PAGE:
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CPU and RAM hogs overstaying their welcome? Here's a fix

exLudus's Linux layer takes care of unwanted guests

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HPC Blog Multicore processors drive everything these days from the biggest HPC cluster to the lowliest tablet – even smartphones. While parallel programming has come quite a way, there are still many apps that aren’t well-behaved at all.

They’re the worst kind of guests – acting like they own the whole damned house while paying absolutely no attention to the needs of other residents.

They’ll grab more memory than they need and never let it go. They’ll spawn enough threads to crowd out everyone else; it’s like inviting their deadbeat friends over to watch the Super Bowl at your house and eat your snacks. Operating systems and virtualization mechanisms attempt to control unruly apps, but they don’t have the ability to completely control and prioritize system resources.

Enter exLudus, and what they’re calling the industry’s first micro-virtualization solution, intuitively named MCOpt. What we’re talking about is a suite of software packages that provide dynamic workload containers, workload characterization, and a performance monitoring/management for Linux operating system instances. It works at a node-level, as a layer between the Linux kernel and the applications running on top of it.

With MCOpt, users can dictate the priority of apps and jobs, and the system will automatically adjust core and memory shares to ensure that the priorities are satisfied. It’s not a static fair-share scheduler; it works dynamically to constantly adjust resource shares and job timing so that SLAs are met and the system achieves maximum throughput.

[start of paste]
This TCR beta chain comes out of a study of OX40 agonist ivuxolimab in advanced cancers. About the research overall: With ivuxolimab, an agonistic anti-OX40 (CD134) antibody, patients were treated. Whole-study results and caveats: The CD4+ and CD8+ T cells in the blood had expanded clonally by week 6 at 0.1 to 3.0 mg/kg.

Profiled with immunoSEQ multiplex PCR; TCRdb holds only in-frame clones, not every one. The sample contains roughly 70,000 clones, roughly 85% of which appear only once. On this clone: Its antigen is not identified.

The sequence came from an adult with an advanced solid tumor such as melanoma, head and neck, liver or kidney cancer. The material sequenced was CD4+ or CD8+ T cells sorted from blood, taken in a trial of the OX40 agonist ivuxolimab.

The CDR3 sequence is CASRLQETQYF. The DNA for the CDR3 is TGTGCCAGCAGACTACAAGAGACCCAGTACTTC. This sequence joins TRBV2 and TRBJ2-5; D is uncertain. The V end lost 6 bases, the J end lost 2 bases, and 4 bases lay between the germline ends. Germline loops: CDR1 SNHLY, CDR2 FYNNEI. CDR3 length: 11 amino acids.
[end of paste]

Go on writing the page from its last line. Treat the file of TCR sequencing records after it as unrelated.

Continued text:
It can do this because it’s monitoring how each job is using cores and memory. It can spot when a job isn’t using all of its allocated memory or core shares (or if it’s trying to use too much of either) and make adjustments on the fly to keep everything running smoothly and according to business priorities.

In our discussion, the exLudus folks talked about the Linux scheduler and how it can unpredictably cause job priorities to change during execution – which isn’t necessarily a bad thing. But it can make it difficult to pinpoint when resource contention is hindering overall performance. It also means that subsequent re-runs of the same set of jobs will result in different contention behaviors.

MCOpt can also save important work from falling victim to the Linux Angel of Death – the Out-Of-Memory Killer. When system RAM is oversubscribed, there’s a risk that the OOM Killer can swoop in (well, it doesn’t really swoop) and kill processes to free up memory.

MCOpt helps in two ways. First, it keeps apps from oversubscribing memory and thus prevents the OOM Killer from coming into play in the first place. Second, it can steer OOM Killer behavior to protect high-priority workloads. With MCOpt, subsequent re-runs of the same set of tasks will behave exactly the same way – meaning predictable application performance even under stress. (System stress, not personal stress.)

This high level of control can really help overall throughput. The company says that their tests show a 20 to 50 per cent increase in total throughput with MCOpt versus a stock Linux. This is a measure that includes the low overhead load of MCOpt, of course. They have some white papers and stuff here, plus free trial versions of their software too.

exLudus also made sure to point out that MCOpt doesn’t require any application or OS modifications – the MCOpt layer is transparent to both. Better yet, MCOpt can work with other cluster management and virtualization suites if needed – sort of as a subcontractor.

exLudus brings an interesting set of capabilities to the Linux workload management table. It’s like taking a previously unmanageable city traffic plan (Boston? The Bay Area?) and adding synchronized lights and a set of maniacally focused traffic managers. It’s definitely worth a look if you’re seeing signs of road rage between competing apps on your Linux systems. ®

Secure remote control for conventional and virtual desktops

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